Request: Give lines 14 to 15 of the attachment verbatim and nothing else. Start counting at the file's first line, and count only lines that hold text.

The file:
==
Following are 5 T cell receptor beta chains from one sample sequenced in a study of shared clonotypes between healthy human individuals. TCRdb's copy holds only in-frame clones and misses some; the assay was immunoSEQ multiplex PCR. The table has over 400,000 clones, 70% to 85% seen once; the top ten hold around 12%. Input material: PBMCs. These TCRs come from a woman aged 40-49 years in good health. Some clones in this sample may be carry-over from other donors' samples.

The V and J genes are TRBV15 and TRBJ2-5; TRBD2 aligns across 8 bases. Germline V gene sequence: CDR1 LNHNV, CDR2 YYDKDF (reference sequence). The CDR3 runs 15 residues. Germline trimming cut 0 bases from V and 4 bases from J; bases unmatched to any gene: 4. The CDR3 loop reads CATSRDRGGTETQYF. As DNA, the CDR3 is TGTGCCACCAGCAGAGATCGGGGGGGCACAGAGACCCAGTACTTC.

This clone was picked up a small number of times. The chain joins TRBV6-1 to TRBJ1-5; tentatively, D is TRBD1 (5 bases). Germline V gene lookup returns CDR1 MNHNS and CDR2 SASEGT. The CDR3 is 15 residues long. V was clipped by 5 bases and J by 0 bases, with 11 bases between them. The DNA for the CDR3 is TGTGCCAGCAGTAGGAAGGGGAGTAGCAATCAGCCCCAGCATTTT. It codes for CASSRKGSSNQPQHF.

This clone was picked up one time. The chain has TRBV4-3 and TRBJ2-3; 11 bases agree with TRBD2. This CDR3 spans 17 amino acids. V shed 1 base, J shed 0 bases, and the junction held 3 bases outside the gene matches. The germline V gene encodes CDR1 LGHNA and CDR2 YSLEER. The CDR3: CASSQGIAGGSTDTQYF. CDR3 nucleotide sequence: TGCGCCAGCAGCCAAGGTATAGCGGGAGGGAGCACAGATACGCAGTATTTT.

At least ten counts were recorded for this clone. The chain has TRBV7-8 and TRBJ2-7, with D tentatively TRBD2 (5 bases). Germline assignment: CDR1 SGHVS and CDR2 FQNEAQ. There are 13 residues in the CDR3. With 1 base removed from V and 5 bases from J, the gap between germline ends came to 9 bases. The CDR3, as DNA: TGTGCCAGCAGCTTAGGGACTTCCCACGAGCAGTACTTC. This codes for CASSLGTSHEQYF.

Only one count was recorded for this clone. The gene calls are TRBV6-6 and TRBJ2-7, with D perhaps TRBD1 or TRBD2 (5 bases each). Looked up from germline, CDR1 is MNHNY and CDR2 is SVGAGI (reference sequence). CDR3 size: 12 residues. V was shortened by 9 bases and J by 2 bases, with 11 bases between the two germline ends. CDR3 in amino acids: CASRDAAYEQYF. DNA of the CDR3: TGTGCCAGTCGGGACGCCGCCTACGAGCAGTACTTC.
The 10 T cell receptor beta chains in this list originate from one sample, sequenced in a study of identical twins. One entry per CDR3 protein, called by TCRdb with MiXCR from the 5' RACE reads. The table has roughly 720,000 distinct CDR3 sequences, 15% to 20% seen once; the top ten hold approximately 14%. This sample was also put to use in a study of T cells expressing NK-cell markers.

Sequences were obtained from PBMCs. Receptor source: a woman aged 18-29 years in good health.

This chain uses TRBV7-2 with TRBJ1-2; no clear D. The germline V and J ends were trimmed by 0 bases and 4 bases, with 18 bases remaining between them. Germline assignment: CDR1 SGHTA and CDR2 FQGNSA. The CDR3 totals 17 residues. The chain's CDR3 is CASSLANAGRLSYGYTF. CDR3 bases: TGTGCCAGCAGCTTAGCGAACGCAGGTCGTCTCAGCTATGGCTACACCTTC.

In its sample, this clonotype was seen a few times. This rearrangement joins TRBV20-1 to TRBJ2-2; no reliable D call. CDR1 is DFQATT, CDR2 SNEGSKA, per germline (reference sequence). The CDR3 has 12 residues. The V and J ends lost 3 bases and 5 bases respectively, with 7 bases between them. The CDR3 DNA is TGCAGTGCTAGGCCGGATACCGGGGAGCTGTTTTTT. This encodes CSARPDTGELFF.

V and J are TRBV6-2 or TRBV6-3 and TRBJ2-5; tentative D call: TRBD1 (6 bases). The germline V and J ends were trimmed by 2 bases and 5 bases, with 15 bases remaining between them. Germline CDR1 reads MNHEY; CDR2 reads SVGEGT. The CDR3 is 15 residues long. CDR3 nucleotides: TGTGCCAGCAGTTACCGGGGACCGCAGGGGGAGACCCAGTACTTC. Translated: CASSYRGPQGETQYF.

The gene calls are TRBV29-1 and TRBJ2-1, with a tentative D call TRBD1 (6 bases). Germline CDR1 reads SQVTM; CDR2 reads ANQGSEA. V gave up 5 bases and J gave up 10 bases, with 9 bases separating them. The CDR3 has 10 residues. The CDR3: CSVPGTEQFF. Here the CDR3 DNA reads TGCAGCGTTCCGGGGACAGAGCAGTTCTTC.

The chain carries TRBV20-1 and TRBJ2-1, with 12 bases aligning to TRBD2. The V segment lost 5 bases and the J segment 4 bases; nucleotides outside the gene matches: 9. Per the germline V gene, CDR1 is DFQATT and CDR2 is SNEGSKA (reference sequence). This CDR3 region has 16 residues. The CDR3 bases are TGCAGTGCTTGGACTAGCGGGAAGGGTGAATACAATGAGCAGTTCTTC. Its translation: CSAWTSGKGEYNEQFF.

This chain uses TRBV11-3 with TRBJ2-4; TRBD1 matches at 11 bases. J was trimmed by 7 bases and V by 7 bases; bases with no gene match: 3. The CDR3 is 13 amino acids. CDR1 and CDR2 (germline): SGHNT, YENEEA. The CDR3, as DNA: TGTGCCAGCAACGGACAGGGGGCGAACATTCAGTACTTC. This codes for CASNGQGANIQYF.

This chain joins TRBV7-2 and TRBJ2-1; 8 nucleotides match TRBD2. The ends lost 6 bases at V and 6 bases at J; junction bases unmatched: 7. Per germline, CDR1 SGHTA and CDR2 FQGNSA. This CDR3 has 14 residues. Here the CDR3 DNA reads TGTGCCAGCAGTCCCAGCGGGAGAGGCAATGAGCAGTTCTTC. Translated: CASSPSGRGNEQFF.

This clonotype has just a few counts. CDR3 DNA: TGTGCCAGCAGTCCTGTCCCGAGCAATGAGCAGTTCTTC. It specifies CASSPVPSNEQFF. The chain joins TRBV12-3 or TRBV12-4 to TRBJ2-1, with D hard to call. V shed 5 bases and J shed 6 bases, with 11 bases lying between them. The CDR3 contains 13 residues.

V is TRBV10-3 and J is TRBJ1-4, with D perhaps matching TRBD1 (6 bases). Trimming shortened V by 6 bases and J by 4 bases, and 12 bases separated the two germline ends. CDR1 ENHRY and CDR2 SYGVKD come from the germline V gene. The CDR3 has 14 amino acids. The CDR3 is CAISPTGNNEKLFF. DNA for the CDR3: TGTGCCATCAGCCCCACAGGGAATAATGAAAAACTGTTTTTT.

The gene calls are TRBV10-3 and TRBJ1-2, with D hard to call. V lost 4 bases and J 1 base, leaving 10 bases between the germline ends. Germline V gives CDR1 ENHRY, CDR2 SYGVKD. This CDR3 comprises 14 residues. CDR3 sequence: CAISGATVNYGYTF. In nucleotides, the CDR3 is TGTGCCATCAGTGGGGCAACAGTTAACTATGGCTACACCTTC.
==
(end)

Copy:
This chain uses TRBV11-3 with TRBJ2-4; TRBD1 matches at 11 bases. J was trimmed by 7 bases and V by 7 bases; bases with no gene match: 3. The CDR3 is 13 amino acids. CDR1 and CDR2 (germline): SGHNT, YENEEA. The CDR3, as DNA: TGTGCCAGCAACGGACAGGGGGCGAACATTCAGTACTTC. This codes for CASNGQGANIQYF.

This chain joins TRBV7-2 and TRBJ2-1; 8 nucleotides match TRBD2. The ends lost 6 bases at V and 6 bases at J; junction bases unmatched: 7. Per germline, CDR1 SGHTA and CDR2 FQGNSA. This CDR3 has 14 residues. Here the CDR3 DNA reads TGTGCCAGCAGTCCCAGCGGGAGAGGCAATGAGCAGTTCTTC. Translated: CASSPSGRGNEQFF.